Dear Phoenix Art Scene, Robrt Pela Has Curmudgeonly High Hopes for 2016
A scene outside the Bragg's Pie Factory building during the 2015 Grand Avenue Festival.
As the year winds down, I find myself wanting a lot as both a critic and a curator in Phoenix — especially from the local creatives, and their audiences, in our fair city.
A higher level of sophistication about the local arts scene
Pretty much everyone who lives in Arizona knows that the Cardinals are not a baseball team, so why is it so hard to remember that the Herberger Theater Center is a venue, and not a theater company? Why is it so challenging to know the difference between an art gallery and an art museum? And what will it take to finally convince people that an art gallery is not a studio, for Christ’s sake?
Galleries with actual programming
Imagine calling the Black Theater Troupe to find out what their show for March would be, and having the artistic director say to you, “Oh, gosh, we won’t know that until at least the first week in February.” Theater companies work a year or two out; why can’t local galleries? Why not book Suzanne Falk in August of 2016 for a show in April of the following year? You’ll have eight whole months to promote her exhibit, and she won’t be madly dashing around looking for unsold work to show. Instead, she’ll have more than half a year to create new paintings for your gallery — and for us to buy.
Fewer crappy murals
As often happens in our lately up-and-coming city, someone decided that murals would make downtown more vibrant and relevant. Now we have a lot of them. Too many. And lots of lousy ones. Is it too much to hope for that someone will launch an official mural project, one that will select better mural artists and pair them with the right building, to create a less tacky local landscape?
Better presentation at local galleries
Why are your text cards hand-written? Why are those paintings crooked? Why am I drinking warm white wine out of plastic? It’s just as easy to do things well as it is to do them sloppily. Putting a little extra effort in conveys a real commitment to art and artists, besides.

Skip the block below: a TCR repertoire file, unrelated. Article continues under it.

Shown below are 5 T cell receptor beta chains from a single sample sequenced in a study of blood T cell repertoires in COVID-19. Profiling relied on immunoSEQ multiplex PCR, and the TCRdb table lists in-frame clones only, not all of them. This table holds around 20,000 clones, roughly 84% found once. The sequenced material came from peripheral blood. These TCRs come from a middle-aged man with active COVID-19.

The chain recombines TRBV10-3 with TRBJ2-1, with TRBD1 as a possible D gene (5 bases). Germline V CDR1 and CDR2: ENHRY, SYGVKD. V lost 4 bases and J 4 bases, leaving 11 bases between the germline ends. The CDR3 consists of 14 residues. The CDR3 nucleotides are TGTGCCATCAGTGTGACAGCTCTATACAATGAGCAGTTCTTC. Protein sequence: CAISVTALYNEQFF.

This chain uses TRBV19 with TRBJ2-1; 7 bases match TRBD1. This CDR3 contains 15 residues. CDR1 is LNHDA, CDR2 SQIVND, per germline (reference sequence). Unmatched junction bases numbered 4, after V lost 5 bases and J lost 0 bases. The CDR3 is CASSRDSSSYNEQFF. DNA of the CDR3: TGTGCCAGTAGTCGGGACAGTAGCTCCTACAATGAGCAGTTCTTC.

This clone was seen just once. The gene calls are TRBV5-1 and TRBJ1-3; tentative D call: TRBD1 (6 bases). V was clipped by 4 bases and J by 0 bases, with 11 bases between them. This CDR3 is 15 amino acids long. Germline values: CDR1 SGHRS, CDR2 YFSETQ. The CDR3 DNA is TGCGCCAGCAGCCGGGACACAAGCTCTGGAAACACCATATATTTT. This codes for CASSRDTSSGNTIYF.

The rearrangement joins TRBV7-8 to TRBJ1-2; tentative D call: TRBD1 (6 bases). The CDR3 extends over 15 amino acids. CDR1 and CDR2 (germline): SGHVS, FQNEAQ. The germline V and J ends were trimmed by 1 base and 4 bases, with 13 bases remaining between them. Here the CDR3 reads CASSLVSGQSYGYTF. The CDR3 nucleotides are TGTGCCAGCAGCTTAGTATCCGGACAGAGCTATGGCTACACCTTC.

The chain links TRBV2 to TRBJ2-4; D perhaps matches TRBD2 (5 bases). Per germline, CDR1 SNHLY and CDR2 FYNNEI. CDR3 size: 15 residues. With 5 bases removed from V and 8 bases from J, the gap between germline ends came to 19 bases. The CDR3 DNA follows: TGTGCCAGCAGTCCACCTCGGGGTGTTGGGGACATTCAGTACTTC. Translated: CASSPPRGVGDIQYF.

Attendees of the Phoenix Annual Parade of the Arts after-party.
More support for the arts in public schools
Charter schools and arts-specific schools like Arizona School for the Arts are stepping up with theater and visual art curriculums, but funding for such programs at the public school level continues to dwindle. Despite Governor Doug Ducey’s recent proposal to hand over $1.8 billion in state land trust money to public school arts programs over the next five years, school district representatives aren’t hopeful. Maybe because they’re still waiting for the $1.6 billion promised to them last year, or because they know that this crayons and paint money, will be redirected into paying off the state’s half-a-billion-dollar budget shortfall from 2015. Would that children’s arts programs were prioritized alongside road repair and recycling program improvements.
Inside Beatrice Moore's art studio on Grand Avenue.
Let’s let artists just make art.
While it’s not too much to ask that an artist help promote her show at any local gallery, it’s pretty much all curators and gallerists should be asking artists to do. Artists should make art, and not be asked to select the work they’ll be showing, hang and light and label their show, or create promotional materials. A confident gallerist will select his artist’s work and create its presentation—because it’s his job.
A scene from Chaos Theory at Legend City Studios.
Before we lose them to some other city, how about a little appreciation for the work of internationally-beloved local artists Annie Lopez, Michael Marlowe, and Bob Adams? These folks are all deserving of one-person solo exhibitions. I’m talking to you, Phoenix Art Museum.
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